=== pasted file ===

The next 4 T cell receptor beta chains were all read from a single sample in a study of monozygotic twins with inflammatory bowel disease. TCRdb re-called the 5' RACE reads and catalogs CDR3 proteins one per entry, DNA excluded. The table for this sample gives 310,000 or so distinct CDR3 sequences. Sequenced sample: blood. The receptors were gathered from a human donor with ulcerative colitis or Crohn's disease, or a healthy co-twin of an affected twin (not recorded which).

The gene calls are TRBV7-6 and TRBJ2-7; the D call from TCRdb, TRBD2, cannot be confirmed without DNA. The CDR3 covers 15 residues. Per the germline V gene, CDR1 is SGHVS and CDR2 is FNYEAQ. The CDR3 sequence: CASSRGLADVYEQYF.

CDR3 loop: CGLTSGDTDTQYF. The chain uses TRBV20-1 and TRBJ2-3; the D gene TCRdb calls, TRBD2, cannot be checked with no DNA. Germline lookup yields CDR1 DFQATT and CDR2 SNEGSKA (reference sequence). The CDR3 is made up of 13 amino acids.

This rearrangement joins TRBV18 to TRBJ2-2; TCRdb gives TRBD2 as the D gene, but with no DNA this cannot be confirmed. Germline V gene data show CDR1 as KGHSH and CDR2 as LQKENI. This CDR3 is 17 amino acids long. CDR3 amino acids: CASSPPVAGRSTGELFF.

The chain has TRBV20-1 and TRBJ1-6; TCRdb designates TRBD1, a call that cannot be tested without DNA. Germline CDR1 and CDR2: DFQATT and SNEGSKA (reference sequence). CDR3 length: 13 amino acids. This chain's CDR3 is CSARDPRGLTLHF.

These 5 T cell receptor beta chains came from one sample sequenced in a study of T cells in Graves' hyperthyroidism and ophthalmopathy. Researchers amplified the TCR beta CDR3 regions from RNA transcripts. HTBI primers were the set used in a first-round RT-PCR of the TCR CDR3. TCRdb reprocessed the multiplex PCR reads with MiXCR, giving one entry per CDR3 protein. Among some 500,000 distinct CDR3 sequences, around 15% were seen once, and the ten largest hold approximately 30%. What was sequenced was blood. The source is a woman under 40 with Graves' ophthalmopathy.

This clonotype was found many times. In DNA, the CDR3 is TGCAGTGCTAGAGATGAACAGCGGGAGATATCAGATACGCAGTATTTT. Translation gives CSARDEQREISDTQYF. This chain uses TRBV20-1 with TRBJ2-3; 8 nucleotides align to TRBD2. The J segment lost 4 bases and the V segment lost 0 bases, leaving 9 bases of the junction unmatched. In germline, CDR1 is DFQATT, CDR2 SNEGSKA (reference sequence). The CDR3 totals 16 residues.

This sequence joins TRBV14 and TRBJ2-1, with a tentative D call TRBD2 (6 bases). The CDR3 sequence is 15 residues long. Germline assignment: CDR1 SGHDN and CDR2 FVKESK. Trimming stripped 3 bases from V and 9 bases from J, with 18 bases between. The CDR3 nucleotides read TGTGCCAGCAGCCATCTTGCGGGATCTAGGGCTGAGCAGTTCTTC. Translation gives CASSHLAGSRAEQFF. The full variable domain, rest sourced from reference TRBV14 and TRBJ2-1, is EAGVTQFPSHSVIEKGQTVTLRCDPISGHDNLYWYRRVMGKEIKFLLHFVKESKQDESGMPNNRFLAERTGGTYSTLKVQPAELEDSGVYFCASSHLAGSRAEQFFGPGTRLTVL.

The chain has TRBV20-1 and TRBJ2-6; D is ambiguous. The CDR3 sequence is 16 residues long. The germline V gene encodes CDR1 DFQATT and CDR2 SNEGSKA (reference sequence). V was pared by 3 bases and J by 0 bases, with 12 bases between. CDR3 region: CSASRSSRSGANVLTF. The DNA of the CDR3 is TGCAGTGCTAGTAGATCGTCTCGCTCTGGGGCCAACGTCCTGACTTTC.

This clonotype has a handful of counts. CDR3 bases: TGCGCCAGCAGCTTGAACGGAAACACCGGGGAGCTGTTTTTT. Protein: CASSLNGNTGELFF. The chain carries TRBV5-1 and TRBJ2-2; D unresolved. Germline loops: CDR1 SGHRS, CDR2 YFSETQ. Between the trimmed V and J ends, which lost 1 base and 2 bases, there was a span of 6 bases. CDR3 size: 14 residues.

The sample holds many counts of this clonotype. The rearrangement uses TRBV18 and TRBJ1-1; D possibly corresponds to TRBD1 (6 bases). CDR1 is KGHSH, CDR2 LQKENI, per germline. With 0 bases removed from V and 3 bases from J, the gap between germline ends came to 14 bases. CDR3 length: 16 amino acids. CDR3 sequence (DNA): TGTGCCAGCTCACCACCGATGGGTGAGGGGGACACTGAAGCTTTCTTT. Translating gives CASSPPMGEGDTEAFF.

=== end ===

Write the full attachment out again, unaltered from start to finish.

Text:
The next 4 T cell receptor beta chains were all read from a single sample in a study of monozygotic twins with inflammatory bowel disease. TCRdb re-called the 5' RACE reads and catalogs CDR3 proteins one per entry, DNA excluded. The table for this sample gives 310,000 or so distinct CDR3 sequences. Sequenced sample: blood. The receptors were gathered from a human donor with ulcerative colitis or Crohn's disease, or a healthy co-twin of an affected twin (not recorded which).

The gene calls are TRBV7-6 and TRBJ2-7; the D call from TCRdb, TRBD2, cannot be confirmed without DNA. The CDR3 covers 15 residues. Per the germline V gene, CDR1 is SGHVS and CDR2 is FNYEAQ. The CDR3 sequence: CASSRGLADVYEQYF.

CDR3 loop: CGLTSGDTDTQYF. The chain uses TRBV20-1 and TRBJ2-3; the D gene TCRdb calls, TRBD2, cannot be checked with no DNA. Germline lookup yields CDR1 DFQATT and CDR2 SNEGSKA (reference sequence). The CDR3 is made up of 13 amino acids.

This rearrangement joins TRBV18 to TRBJ2-2; TCRdb gives TRBD2 as the D gene, but with no DNA this cannot be confirmed. Germline V gene data show CDR1 as KGHSH and CDR2 as LQKENI. This CDR3 is 17 amino acids long. CDR3 amino acids: CASSPPVAGRSTGELFF.

The chain has TRBV20-1 and TRBJ1-6; TCRdb designates TRBD1, a call that cannot be tested without DNA. Germline CDR1 and CDR2: DFQATT and SNEGSKA (reference sequence). CDR3 length: 13 amino acids. This chain's CDR3 is CSARDPRGLTLHF.

These 5 T cell receptor beta chains came from one sample sequenced in a study of T cells in Graves' hyperthyroidism and ophthalmopathy. Researchers amplified the TCR beta CDR3 regions from RNA transcripts. HTBI primers were the set used in a first-round RT-PCR of the TCR CDR3. TCRdb reprocessed the multiplex PCR reads with MiXCR, giving one entry per CDR3 protein. Among some 500,000 distinct CDR3 sequences, around 15% were seen once, and the ten largest hold approximately 30%. What was sequenced was blood. The source is a woman under 40 with Graves' ophthalmopathy.

This clonotype was found many times. In DNA, the CDR3 is TGCAGTGCTAGAGATGAACAGCGGGAGATATCAGATACGCAGTATTTT. Translation gives CSARDEQREISDTQYF. This chain uses TRBV20-1 with TRBJ2-3; 8 nucleotides align to TRBD2. The J segment lost 4 bases and the V segment lost 0 bases, leaving 9 bases of the junction unmatched. In germline, CDR1 is DFQATT, CDR2 SNEGSKA (reference sequence). The CDR3 totals 16 residues.

This sequence joins TRBV14 and TRBJ2-1, with a tentative D call TRBD2 (6 bases). The CDR3 sequence is 15 residues long. Germline assignment: CDR1 SGHDN and CDR2 FVKESK. Trimming stripped 3 bases from V and 9 bases from J, with 18 bases between. The CDR3 nucleotides read TGTGCCAGCAGCCATCTTGCGGGATCTAGGGCTGAGCAGTTCTTC. Translation gives CASSHLAGSRAEQFF. The full variable domain, rest sourced from reference TRBV14 and TRBJ2-1, is EAGVTQFPSHSVIEKGQTVTLRCDPISGHDNLYWYRRVMGKEIKFLLHFVKESKQDESGMPNNRFLAERTGGTYSTLKVQPAELEDSGVYFCASSHLAGSRAEQFFGPGTRLTVL.

The chain has TRBV20-1 and TRBJ2-6; D is ambiguous. The CDR3 sequence is 16 residues long. The germline V gene encodes CDR1 DFQATT and CDR2 SNEGSKA (reference sequence). V was pared by 3 bases and J by 0 bases, with 12 bases between. CDR3 region: CSASRSSRSGANVLTF. The DNA of the CDR3 is TGCAGTGCTAGTAGATCGTCTCGCTCTGGGGCCAACGTCCTGACTTTC.

This clonotype has a handful of counts. CDR3 bases: TGCGCCAGCAGCTTGAACGGAAACACCGGGGAGCTGTTTTTT. Protein: CASSLNGNTGELFF. The chain carries TRBV5-1 and TRBJ2-2; D unresolved. Germline loops: CDR1 SGHRS, CDR2 YFSETQ. Between the trimmed V and J ends, which lost 1 base and 2 bases, there was a span of 6 bases. CDR3 size: 14 residues.

The sample holds many counts of this clonotype. The rearrangement uses TRBV18 and TRBJ1-1; D possibly corresponds to TRBD1 (6 bases). CDR1 is KGHSH, CDR2 LQKENI, per germline. With 0 bases removed from V and 3 bases from J, the gap between germline ends came to 14 bases. CDR3 length: 16 amino acids. CDR3 sequence (DNA): TGTGCCAGCTCACCACCGATGGGTGAGGGGGACACTGAAGCTTTCTTT. Translating gives CASSPPMGEGDTEAFF.